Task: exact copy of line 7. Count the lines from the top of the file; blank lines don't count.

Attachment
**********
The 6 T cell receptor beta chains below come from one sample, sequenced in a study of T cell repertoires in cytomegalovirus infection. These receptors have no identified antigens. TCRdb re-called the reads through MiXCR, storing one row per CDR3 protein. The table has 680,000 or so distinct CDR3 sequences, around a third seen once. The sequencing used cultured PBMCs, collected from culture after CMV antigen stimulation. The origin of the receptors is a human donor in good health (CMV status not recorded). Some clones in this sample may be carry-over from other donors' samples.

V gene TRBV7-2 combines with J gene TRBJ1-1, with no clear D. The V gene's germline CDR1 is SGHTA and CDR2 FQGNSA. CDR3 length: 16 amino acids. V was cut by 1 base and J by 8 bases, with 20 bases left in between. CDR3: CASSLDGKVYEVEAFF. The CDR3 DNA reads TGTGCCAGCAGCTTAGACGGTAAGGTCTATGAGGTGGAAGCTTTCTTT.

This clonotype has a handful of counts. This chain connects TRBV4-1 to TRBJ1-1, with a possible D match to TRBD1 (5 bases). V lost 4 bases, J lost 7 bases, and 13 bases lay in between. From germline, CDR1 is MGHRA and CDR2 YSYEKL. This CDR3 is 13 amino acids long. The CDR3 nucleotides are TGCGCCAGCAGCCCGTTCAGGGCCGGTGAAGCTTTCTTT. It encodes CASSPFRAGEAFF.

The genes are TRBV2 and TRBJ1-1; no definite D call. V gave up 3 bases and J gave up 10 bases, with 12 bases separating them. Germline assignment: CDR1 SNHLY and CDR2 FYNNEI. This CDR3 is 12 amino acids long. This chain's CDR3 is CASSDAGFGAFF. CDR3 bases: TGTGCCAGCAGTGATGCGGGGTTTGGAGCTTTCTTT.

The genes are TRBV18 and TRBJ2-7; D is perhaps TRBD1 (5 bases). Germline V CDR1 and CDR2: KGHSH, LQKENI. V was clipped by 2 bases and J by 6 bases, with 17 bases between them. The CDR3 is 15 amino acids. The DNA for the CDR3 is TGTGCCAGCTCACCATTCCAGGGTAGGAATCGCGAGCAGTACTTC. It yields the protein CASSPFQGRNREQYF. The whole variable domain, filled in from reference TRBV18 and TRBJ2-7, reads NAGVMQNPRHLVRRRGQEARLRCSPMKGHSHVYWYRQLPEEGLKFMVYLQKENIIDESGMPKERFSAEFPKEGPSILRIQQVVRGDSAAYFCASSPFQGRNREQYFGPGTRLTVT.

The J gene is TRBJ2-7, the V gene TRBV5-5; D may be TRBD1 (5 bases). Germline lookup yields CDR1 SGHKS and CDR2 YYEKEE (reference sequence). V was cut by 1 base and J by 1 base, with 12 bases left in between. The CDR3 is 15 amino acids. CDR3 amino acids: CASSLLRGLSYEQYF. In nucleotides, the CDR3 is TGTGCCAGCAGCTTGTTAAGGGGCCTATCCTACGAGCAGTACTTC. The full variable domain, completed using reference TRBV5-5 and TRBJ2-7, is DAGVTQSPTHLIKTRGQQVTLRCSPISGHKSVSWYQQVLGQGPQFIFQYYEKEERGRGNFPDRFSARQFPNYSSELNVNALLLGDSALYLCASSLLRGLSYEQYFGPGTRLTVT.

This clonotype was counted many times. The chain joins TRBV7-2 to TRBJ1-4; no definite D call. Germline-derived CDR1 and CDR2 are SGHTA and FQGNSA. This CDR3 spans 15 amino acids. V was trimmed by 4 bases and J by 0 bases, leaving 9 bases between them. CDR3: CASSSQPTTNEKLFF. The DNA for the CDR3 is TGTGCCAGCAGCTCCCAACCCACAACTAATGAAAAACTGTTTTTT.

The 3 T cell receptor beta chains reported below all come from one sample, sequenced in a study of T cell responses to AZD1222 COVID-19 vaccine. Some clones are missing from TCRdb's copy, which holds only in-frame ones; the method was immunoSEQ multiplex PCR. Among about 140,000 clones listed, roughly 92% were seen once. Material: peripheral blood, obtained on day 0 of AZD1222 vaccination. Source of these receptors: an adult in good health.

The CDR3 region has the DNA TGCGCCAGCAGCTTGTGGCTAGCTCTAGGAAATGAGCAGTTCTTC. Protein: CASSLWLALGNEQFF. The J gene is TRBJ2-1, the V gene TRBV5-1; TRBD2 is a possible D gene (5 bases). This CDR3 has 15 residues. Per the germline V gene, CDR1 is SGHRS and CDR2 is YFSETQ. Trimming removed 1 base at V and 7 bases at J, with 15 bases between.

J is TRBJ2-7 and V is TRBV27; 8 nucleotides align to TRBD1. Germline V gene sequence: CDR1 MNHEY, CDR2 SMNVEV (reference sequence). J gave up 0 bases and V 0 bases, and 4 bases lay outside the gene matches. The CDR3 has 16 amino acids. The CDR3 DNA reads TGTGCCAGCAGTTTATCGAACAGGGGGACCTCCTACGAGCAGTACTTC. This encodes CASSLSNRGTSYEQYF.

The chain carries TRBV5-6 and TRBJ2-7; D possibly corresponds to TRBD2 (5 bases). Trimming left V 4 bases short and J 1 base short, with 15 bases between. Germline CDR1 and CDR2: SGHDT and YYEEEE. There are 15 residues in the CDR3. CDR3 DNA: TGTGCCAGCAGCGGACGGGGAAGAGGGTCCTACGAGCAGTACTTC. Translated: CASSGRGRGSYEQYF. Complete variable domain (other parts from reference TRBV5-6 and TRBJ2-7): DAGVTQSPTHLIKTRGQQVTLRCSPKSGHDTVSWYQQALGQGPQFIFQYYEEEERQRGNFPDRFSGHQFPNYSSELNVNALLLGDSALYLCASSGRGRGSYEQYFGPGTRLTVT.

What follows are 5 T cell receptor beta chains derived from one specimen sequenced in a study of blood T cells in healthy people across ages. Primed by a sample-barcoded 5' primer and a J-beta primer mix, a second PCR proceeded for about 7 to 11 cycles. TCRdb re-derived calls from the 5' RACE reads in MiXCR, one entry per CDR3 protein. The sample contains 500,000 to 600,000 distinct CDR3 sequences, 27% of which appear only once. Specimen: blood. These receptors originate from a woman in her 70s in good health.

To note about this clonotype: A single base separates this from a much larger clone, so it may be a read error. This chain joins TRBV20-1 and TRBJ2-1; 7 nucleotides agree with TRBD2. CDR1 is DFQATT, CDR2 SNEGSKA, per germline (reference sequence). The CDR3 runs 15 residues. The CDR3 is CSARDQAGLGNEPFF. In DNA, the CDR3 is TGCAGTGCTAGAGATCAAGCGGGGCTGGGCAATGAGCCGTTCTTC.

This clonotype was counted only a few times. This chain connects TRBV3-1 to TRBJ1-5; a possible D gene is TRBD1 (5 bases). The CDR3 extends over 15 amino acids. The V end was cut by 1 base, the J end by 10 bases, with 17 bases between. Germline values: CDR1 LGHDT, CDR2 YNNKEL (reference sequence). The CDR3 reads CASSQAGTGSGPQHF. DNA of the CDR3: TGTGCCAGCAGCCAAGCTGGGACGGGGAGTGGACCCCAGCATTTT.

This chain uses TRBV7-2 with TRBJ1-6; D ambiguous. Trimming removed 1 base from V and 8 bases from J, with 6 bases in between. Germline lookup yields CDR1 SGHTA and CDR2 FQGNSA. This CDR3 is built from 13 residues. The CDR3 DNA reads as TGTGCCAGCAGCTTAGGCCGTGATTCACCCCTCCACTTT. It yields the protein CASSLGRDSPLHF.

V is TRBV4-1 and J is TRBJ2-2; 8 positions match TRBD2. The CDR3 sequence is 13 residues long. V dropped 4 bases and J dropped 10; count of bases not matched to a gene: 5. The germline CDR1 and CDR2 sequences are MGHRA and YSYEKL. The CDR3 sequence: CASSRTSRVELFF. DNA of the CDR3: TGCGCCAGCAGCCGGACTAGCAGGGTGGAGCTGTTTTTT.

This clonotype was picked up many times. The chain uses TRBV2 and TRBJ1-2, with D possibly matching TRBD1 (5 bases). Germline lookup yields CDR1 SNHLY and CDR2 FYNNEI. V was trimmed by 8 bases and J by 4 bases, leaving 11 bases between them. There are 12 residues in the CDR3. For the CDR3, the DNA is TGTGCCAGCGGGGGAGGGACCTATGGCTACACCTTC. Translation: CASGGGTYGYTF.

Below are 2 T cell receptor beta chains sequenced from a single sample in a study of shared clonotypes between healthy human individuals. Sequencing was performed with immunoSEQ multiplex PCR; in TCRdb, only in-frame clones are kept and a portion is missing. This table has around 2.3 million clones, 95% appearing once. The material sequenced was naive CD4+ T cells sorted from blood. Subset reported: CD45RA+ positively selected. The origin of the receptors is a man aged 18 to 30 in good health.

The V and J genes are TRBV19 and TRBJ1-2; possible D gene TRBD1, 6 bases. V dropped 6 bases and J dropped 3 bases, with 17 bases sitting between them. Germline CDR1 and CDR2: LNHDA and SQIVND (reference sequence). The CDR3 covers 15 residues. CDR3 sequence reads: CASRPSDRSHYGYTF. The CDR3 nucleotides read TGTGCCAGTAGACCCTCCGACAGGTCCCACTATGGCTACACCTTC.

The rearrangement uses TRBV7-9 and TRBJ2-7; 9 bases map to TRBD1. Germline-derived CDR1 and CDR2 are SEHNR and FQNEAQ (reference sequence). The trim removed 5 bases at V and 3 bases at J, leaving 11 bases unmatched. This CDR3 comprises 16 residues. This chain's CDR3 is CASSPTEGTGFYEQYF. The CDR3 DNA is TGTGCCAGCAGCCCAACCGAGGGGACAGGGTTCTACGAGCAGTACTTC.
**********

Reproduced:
This clonotype was counted many times. The chain joins TRBV7-2 to TRBJ1-4; no definite D call. Germline-derived CDR1 and CDR2 are SGHTA and FQGNSA. This CDR3 spans 15 amino acids. V was trimmed by 4 bases and J by 0 bases, leaving 9 bases between them. CDR3: CASSSQPTTNEKLFF. The DNA for the CDR3 is TGTGCCAGCAGCTCCCAACCCACAACTAATGAAAAACTGTTTTTT.